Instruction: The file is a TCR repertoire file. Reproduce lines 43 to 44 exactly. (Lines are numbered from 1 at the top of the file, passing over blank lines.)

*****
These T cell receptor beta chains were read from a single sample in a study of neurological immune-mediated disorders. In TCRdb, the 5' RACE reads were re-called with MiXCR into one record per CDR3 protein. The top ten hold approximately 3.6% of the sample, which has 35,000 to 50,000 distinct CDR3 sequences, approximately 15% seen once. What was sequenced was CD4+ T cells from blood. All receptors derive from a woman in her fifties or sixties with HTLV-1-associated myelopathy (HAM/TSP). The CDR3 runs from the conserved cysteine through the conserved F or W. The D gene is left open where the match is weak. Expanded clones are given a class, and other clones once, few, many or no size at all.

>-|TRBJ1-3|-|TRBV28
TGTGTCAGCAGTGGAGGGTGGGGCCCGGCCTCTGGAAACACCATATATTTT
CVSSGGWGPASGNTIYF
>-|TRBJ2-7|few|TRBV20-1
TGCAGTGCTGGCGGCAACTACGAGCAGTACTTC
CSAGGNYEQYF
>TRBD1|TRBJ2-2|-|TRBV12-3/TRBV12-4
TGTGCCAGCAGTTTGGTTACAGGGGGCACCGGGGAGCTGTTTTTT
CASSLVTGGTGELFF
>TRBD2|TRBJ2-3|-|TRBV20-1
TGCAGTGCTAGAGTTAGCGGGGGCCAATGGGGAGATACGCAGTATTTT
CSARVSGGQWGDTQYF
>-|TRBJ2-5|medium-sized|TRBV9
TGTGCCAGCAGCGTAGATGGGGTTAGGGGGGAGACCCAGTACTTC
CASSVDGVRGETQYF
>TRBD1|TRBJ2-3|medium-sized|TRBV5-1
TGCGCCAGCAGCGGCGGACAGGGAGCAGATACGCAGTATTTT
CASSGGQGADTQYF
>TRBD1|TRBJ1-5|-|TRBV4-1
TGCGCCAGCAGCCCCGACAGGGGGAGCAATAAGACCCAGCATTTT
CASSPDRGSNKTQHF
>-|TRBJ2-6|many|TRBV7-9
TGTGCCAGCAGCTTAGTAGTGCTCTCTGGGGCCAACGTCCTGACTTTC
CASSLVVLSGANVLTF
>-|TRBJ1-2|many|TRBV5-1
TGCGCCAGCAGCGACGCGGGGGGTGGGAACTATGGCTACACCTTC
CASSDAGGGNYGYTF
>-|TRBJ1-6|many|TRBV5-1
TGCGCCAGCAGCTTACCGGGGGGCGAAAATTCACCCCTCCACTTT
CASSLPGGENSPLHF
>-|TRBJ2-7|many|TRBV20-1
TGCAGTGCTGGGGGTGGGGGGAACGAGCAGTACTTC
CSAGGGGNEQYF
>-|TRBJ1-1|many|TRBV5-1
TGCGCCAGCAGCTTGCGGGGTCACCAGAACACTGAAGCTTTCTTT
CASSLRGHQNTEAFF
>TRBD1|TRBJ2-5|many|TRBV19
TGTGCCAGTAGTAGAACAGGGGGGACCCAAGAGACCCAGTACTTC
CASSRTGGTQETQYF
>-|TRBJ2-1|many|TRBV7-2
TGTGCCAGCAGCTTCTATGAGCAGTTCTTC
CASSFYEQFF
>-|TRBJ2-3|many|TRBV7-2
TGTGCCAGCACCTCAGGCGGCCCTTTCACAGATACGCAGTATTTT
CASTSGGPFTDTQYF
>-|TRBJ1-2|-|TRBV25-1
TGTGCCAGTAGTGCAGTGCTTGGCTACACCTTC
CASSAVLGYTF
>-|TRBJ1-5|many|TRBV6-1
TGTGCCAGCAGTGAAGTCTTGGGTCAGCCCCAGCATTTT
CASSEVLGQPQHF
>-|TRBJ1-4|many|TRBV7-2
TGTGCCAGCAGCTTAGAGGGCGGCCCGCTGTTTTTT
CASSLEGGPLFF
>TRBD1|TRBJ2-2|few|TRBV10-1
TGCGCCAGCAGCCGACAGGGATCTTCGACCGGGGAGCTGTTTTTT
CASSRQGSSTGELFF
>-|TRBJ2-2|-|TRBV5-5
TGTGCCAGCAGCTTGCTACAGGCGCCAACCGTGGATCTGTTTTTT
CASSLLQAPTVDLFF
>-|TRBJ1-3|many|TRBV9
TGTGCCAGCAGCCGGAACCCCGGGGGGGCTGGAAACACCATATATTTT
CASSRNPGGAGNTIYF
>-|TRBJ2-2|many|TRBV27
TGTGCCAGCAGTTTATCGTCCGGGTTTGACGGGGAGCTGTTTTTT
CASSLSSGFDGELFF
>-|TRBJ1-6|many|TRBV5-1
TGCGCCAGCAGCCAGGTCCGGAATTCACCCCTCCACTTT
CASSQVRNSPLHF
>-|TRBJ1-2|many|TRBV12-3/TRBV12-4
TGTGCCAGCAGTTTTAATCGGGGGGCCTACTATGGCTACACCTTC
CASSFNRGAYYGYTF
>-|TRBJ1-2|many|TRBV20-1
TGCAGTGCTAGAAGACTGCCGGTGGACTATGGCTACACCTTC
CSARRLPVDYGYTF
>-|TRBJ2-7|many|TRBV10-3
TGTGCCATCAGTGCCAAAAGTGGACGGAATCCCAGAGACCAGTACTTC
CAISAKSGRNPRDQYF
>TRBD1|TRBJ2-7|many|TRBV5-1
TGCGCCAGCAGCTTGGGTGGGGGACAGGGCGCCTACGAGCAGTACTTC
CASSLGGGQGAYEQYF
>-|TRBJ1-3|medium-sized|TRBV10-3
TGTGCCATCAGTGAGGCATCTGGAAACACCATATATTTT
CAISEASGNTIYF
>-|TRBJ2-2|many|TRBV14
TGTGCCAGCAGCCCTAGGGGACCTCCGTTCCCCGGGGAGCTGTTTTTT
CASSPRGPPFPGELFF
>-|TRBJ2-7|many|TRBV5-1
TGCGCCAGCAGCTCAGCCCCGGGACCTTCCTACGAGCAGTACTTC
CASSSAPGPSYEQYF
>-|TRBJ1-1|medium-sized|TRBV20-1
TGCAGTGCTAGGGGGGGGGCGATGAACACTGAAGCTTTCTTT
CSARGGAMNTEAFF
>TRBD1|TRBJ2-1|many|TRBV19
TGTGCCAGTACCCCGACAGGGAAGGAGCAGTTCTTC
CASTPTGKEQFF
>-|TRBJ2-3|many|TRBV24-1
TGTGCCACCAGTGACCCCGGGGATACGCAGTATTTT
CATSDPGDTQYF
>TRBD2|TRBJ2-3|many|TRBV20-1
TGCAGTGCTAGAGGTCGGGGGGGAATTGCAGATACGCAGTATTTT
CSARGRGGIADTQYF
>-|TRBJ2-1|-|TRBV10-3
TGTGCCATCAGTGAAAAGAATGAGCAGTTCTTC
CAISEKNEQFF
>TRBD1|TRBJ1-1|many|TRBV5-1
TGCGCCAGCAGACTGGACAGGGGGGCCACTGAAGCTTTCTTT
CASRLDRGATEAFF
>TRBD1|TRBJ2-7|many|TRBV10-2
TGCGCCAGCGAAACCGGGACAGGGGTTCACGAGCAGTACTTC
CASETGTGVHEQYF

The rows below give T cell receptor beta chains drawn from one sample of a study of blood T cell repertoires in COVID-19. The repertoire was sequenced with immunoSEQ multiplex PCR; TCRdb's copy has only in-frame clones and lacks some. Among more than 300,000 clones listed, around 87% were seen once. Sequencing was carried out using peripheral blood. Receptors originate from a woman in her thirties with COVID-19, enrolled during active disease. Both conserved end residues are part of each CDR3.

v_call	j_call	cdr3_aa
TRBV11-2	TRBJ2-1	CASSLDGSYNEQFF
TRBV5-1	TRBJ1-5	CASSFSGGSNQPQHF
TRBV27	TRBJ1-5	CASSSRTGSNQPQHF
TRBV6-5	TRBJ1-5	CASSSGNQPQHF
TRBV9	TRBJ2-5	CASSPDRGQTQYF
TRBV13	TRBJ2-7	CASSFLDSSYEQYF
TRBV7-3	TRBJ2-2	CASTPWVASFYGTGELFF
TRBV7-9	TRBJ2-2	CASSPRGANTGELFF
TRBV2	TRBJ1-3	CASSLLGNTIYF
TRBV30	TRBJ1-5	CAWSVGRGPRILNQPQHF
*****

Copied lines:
CASSFYEQFF
>-|TRBJ2-3|many|TRBV7-2